The first call by a multilateral bank directly to corporations to play an active role in the development of the region.
This year marks the 30th anniversary of the UN’s Brundtland Commision Report, Our Common Future, advocating that business and society champion “sustainable development”: meeting the needs of the present without compromising the ability of future generations to meet their own needs. A decade later, author and entrepreneur John Elkington coined the term “Triple Bottom Line,” proposing that business goals were inseparable from the societies and environments within which they operate, and that companies can and should elevate “sustainability” as an integral part of their corporate missions; addressing social, environment, and financial impacts of their enterprises.
Whereas ten years ago corporations’ focus on the triple bottom line was a choice, it is now a necessity. Thanks to the proliferation of the Internet, traditional and social media, NGOs and other advocacy organizations, corporate behavior is monitored and disseminated as never before. And for consumers, shareholders, and stakeholders in general, an enterprise’s sustainability practices are increasingly important.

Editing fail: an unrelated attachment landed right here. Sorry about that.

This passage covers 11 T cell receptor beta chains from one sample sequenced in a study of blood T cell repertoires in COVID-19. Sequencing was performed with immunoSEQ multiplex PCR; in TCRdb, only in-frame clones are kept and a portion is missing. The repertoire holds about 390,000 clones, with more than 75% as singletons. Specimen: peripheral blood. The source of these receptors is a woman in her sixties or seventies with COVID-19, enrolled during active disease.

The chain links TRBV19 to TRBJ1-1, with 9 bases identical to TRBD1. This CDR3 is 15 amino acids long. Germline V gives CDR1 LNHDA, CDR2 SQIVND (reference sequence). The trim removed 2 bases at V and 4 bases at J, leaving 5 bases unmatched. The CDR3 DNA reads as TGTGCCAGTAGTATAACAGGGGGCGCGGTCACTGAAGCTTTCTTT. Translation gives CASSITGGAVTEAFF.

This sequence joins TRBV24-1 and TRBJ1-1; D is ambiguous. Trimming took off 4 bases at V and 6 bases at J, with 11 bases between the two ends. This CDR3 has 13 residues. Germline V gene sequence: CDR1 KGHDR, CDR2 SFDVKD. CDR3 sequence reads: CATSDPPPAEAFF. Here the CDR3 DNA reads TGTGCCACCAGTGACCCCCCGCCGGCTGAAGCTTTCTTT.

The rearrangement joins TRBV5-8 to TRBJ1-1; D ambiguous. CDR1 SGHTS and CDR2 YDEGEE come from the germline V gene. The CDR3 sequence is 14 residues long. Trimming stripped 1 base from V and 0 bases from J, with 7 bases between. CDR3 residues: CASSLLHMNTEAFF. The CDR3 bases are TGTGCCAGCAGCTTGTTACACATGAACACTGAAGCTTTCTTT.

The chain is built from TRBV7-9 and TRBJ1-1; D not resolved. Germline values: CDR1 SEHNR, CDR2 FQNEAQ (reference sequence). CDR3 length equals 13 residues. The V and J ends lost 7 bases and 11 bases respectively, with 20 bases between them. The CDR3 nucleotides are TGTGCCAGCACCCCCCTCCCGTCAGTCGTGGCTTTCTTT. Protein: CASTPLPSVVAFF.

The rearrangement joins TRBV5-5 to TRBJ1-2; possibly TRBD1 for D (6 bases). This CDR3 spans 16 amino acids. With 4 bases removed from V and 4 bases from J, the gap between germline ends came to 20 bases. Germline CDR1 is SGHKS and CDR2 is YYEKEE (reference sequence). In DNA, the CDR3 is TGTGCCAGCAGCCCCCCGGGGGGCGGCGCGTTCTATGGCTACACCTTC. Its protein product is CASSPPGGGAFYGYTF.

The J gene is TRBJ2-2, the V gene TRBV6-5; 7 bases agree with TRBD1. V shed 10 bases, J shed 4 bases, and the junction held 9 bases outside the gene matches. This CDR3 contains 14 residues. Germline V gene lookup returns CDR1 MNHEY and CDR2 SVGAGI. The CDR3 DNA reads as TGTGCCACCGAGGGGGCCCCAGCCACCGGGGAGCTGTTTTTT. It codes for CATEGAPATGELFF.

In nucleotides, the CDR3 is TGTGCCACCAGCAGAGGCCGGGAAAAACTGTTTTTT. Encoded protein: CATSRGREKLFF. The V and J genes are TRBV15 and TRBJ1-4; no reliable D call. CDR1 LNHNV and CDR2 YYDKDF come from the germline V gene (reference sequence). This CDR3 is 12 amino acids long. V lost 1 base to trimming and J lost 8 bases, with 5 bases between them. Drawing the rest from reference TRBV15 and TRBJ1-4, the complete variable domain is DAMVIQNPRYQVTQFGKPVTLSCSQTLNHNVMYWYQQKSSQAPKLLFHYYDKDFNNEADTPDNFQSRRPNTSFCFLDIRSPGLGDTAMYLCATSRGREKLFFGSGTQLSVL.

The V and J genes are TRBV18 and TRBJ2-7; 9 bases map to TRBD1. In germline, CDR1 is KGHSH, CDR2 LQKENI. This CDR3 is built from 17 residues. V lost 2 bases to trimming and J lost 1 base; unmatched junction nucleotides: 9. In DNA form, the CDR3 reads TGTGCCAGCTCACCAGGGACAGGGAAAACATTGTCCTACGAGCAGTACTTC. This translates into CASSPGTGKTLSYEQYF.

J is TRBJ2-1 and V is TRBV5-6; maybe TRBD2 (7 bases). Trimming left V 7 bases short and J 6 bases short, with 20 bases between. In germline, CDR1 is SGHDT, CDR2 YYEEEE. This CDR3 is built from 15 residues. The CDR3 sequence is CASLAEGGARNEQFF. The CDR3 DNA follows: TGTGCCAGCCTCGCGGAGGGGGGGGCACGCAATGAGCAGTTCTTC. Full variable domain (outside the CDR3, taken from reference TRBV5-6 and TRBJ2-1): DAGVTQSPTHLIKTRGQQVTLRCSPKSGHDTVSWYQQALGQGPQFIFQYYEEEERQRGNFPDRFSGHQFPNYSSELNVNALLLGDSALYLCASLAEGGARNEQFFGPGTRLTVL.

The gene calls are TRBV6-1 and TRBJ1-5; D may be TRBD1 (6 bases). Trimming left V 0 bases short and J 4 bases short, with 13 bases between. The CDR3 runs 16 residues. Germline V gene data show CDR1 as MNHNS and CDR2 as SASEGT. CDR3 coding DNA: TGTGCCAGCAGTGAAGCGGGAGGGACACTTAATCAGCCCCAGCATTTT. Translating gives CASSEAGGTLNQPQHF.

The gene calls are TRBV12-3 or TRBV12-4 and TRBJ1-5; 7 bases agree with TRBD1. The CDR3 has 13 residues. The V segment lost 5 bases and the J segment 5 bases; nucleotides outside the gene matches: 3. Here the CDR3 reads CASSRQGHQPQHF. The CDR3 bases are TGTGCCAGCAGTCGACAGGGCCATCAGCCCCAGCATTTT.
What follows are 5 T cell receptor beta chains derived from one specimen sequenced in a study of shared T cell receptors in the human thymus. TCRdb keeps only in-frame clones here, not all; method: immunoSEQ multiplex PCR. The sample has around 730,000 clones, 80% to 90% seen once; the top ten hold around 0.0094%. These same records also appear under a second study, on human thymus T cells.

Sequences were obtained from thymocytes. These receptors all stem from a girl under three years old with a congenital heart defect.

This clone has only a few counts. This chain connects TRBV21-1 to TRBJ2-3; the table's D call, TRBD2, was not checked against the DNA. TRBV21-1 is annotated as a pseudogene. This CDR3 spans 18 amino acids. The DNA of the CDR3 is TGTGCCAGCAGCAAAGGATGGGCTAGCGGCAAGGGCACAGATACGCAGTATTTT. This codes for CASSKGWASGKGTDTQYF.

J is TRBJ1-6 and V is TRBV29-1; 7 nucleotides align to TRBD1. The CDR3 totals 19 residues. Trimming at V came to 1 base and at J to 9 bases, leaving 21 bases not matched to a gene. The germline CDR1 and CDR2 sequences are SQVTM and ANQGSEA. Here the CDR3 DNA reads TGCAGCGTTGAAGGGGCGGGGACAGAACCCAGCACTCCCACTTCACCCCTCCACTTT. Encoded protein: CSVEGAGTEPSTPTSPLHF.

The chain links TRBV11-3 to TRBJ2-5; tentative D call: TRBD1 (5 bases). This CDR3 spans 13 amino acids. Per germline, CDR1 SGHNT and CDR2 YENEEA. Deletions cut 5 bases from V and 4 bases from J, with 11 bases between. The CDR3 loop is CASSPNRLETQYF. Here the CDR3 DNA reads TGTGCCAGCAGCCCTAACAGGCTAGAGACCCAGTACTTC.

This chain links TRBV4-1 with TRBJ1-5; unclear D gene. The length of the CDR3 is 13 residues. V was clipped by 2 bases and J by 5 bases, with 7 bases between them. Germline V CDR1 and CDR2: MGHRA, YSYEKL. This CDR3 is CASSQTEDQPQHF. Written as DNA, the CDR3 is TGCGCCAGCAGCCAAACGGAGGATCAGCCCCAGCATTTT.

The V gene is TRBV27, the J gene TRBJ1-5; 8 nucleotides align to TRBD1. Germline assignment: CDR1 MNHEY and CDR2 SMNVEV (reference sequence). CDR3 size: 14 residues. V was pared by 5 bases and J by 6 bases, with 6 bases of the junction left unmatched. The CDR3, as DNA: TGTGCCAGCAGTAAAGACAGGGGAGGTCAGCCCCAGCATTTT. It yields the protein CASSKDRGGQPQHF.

While there are many indexes of sustainability –Dow Jones’s being the most prominent– there has not been an index that measures sustainability in emerging markets, where the environmental and social challenges are daunting and the variations in performance immense. Until now. This month the Inter-American Development Bank launched its Corporate Sustainability Index. While the Index includes the Americas only, it represents the first call done by a multilateral development bank directly to corporations to play an active role in the development of the region.
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